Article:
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  • State's economic growth slowed considerably at end of 2015 | Institute of Government and Public Affairs
    fell to 105 5 in December from its 106 1 level in November This is not only the lowest reading all year but the lowest reading since March 2013 The Illinois economy is still growing as the reading is above 100 the dividing line between growth and decline However this reading suggests that the state s economy slowed considerably in the last part of 2015 The Flash Index began 2015 strong in the high 106 low 107 range and then hovered steadily around 106 5 all summer In the fall and winter the index dipped indicating a slow down This suggests that the long slow recovery from the 2007 2009 recession continues to be disappointing said J Fred Giertz who compiles the index for the Institute of Government and Public Affairs Another possible factor contributing the slow down the political showdown over the budget While the decline of the index this month cannot be definitively attributed to the state s ongoing budget stalemate it is likely that it is beginning to have an impact Giertz said State unemployment ticked upward by 0 3 percentage points to 5 7 percent falling further behind the national 5 0 percent rate Nevertheless the Illinois unemployment rate is still below the 6 2 percent rate of a year ago National GDP grew at a modest 2 0 percent rate during the third quarter After adjustments for the new individual and corporate tax rates corporate and sales tax receipts were down moderately while individual income tax revenues were up in real terms from the same month last year The slight decline in real sales tax revenues suggests modest holiday sales The Flash Index is a weighted average of Illinois growth rates in corporate earnings consumer spending and personal income Tax receipts from corporate income personal

    Original URL path: http://igpa.uillinois.edu/flash-index/2015/december2015 (2016-02-17)
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  • Research Spotlight: Racial residential segregation and the housing search process | Institute of Government and Public Affairs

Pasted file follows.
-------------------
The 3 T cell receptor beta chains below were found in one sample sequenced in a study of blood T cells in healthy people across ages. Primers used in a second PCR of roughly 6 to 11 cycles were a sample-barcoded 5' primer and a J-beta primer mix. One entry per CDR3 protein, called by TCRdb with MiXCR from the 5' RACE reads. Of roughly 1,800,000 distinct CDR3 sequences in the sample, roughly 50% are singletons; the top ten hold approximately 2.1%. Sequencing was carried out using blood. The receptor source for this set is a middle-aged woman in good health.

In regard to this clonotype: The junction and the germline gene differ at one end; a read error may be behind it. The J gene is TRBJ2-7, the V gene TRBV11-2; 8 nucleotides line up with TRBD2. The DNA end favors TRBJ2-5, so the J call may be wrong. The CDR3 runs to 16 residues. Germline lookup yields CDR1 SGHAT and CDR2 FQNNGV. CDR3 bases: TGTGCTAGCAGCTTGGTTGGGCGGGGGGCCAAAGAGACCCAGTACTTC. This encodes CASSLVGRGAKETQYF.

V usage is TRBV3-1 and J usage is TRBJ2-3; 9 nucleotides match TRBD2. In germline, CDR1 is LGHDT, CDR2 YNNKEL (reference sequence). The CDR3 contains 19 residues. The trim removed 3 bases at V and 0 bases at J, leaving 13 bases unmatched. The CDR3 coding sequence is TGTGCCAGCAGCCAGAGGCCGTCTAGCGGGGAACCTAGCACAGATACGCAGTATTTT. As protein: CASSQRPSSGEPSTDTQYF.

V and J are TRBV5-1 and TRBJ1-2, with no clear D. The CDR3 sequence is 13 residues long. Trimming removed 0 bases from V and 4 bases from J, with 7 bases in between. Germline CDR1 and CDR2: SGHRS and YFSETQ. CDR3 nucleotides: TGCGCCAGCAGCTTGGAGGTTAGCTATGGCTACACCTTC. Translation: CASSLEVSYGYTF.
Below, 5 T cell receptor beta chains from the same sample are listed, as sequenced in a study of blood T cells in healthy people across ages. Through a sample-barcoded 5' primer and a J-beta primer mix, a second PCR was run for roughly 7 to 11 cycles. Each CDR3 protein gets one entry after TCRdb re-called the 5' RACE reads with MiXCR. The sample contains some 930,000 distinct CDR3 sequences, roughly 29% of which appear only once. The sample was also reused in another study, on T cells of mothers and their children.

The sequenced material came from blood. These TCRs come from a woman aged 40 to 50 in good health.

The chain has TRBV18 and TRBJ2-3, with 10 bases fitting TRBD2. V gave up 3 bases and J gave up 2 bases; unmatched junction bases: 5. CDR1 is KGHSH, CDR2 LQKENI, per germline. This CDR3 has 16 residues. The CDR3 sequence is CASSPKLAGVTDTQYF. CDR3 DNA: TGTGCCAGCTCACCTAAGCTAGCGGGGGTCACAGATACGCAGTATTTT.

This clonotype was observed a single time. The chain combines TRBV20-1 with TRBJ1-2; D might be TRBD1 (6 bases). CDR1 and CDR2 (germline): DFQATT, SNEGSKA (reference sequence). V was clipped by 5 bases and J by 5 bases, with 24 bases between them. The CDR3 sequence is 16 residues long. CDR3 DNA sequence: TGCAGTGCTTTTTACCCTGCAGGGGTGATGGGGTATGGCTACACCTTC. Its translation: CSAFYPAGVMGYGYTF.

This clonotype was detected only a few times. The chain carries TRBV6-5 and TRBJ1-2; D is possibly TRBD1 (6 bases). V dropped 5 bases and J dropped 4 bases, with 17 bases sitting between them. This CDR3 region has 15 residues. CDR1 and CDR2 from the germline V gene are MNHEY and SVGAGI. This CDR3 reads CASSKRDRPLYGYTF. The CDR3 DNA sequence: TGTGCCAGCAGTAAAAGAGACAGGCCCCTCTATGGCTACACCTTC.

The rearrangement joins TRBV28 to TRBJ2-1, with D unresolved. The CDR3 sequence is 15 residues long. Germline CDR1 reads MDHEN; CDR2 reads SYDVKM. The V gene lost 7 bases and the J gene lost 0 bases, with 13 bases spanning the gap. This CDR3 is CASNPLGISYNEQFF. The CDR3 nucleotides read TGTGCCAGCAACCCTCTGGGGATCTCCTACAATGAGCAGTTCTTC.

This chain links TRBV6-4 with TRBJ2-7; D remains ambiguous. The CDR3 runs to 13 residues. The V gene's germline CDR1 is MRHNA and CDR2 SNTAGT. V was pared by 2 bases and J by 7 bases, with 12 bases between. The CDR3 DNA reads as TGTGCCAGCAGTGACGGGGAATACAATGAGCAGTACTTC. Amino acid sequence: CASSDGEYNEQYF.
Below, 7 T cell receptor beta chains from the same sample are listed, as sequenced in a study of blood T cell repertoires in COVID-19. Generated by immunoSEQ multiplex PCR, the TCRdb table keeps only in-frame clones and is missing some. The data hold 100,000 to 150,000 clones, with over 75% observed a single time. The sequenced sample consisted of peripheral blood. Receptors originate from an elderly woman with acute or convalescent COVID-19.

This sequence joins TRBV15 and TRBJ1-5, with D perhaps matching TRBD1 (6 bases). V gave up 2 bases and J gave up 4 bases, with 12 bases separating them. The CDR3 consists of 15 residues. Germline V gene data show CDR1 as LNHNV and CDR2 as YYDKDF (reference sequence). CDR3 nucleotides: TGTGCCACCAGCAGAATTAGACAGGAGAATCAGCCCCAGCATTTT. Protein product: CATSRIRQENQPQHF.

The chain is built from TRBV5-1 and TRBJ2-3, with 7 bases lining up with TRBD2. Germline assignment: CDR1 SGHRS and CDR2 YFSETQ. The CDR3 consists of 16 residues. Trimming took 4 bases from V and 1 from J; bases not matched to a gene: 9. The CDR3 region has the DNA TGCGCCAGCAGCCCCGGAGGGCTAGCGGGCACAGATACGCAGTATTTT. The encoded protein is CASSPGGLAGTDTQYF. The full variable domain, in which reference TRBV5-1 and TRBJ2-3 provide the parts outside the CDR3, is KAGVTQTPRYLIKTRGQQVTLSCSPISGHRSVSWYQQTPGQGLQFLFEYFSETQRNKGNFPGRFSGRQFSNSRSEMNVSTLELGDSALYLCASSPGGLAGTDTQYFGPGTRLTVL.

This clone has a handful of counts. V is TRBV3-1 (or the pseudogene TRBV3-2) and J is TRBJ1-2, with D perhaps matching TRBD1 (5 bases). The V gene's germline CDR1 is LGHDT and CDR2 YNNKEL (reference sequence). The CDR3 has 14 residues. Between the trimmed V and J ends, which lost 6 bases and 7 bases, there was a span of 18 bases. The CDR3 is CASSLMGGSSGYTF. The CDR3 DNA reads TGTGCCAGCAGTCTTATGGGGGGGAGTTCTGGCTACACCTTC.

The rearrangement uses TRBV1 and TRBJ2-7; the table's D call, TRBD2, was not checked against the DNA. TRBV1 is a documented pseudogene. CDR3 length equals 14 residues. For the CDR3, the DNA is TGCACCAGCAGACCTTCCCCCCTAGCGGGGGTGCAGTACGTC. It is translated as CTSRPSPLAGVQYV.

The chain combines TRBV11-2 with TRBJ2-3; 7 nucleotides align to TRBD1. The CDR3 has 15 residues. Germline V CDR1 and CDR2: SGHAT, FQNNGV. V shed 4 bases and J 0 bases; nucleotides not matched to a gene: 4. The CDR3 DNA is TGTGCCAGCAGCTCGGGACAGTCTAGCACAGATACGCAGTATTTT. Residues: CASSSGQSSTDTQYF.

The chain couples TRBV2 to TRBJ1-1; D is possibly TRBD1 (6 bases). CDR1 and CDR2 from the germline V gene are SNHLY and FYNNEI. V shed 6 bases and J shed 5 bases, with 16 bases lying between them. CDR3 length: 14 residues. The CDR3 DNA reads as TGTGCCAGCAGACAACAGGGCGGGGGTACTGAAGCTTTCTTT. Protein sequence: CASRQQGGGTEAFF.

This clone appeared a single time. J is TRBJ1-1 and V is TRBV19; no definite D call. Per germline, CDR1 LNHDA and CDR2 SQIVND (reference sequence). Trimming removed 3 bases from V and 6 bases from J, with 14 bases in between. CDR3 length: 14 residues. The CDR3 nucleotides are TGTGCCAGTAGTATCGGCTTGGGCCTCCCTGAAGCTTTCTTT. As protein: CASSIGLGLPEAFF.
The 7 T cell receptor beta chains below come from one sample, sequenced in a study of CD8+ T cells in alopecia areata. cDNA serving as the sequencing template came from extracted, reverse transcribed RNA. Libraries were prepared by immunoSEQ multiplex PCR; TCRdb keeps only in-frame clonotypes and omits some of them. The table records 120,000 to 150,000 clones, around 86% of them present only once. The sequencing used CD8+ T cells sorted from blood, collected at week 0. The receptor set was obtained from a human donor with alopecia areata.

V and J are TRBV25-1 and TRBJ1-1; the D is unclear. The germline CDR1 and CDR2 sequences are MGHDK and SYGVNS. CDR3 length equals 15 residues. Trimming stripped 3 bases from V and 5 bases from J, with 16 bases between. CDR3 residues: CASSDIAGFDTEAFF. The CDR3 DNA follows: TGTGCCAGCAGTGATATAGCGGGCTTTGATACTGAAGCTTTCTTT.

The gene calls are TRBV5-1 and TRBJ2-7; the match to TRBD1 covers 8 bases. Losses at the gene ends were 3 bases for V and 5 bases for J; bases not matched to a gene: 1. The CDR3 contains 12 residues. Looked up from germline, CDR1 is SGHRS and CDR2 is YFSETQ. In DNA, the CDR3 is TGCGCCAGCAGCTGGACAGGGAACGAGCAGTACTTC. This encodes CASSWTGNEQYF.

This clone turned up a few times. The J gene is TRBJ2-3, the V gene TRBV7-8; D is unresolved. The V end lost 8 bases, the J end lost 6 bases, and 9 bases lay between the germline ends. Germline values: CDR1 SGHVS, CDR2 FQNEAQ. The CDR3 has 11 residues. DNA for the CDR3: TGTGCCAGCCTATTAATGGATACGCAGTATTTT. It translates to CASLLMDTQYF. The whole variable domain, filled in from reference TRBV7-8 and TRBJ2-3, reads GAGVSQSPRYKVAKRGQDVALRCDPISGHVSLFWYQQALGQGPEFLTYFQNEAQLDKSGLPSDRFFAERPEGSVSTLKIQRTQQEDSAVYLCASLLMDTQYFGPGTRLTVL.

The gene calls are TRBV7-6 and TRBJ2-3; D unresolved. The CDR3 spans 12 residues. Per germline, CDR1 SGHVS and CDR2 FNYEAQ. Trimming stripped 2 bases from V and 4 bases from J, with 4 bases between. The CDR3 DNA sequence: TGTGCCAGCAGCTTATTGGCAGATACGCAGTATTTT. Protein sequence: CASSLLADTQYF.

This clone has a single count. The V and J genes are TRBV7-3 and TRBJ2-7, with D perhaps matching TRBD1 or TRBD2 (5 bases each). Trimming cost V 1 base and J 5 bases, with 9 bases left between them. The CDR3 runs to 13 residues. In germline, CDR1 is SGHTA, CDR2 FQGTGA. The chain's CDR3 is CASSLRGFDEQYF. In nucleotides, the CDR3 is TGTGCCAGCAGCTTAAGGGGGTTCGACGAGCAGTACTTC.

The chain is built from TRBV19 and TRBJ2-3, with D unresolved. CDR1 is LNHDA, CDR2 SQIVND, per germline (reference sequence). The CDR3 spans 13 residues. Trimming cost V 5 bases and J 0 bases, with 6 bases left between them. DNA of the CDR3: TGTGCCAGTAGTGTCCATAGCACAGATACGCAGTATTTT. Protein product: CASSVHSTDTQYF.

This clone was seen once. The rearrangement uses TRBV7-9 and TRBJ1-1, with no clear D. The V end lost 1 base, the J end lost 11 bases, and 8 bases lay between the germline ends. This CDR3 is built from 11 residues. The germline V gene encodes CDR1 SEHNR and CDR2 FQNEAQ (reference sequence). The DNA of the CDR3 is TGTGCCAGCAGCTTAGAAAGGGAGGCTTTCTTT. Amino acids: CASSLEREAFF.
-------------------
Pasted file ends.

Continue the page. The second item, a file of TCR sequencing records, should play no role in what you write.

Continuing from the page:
In an article in Springer s Population Research and Policy Review Krysan and colleagues Esther Havekes and Michael Bader contribute the first data that examine where people say they want to live where they search and where they end up living The results reveal once again that there is much more to segregation than individuals simply choosing where to live Study Approach The researchers analyzed a subsample N 382 of the respondents in the 2004 2005 Chicago Area Study to understand the matches or mismatches between preferences about ideal neighborhood racial composition search locations and neighborhood outcomes The data came from a random sample of people aged 21 and older who live in households in Cook County which includes the city of Chicago who were interviewed in their homes between August 2004 and August 2005 The survey touched on a variety of topics related to neighborhoods preferences and housing searches including 1 a measure asking people to create a neighborhood with their ideal racial ethnic composition 2 a map showing 41 communities throughout the Chicago metropolitan area that they used to identify communities where they searched during the previous ten years and 3 their current residence so that the researchers could use U S Census data to determine the racial ethnic composition of their current neighborhood Results The researchers found that whites blacks and Latinos all prefer to live in diverse neighborhoods Whites report a desire to live in a neighborhood with the largest percentage of their own group Yet at 47 percent white respondents ideal neighborhood in this study is not quite majority white Blacks and Latinos also created ideal neighborhoods where their own group was the largest But at 37 and 32 percent respectively their own group was also not the numerical majority All groups say they want to live in diverse neighborhoods But they don t end up doing so Although whites report wanting to live in a neighborhood where their group is not quite the majority they end up searching in neighborhoods that are on average 68 percent white Perhaps not surprisingly their current neighborhoods reflect the fact that they searched in these communities the average white searcher in this study lives in a neighborhood that is 74 percent white In contrast black and Latino residents search in areas that match their desired diverse neighborhood However they end up living in neighborhoods in which they are the majority group Blacks search in neighborhoods that are 40 percent black but end up in neighborhoods that are 66 percent black Latinos search in neighborhoods that are 32 percent Latino but end up in neighborhoods that are 51 percent Latino The figure below illustrates these trends Why is this the case Logistic regression analyses reveal that mismatches are associated with both a lack of information and inadequate finances but also may be due to socially desirable responding for whites in particular Yet this is just the tip of the iceberg The question is what happens between the search and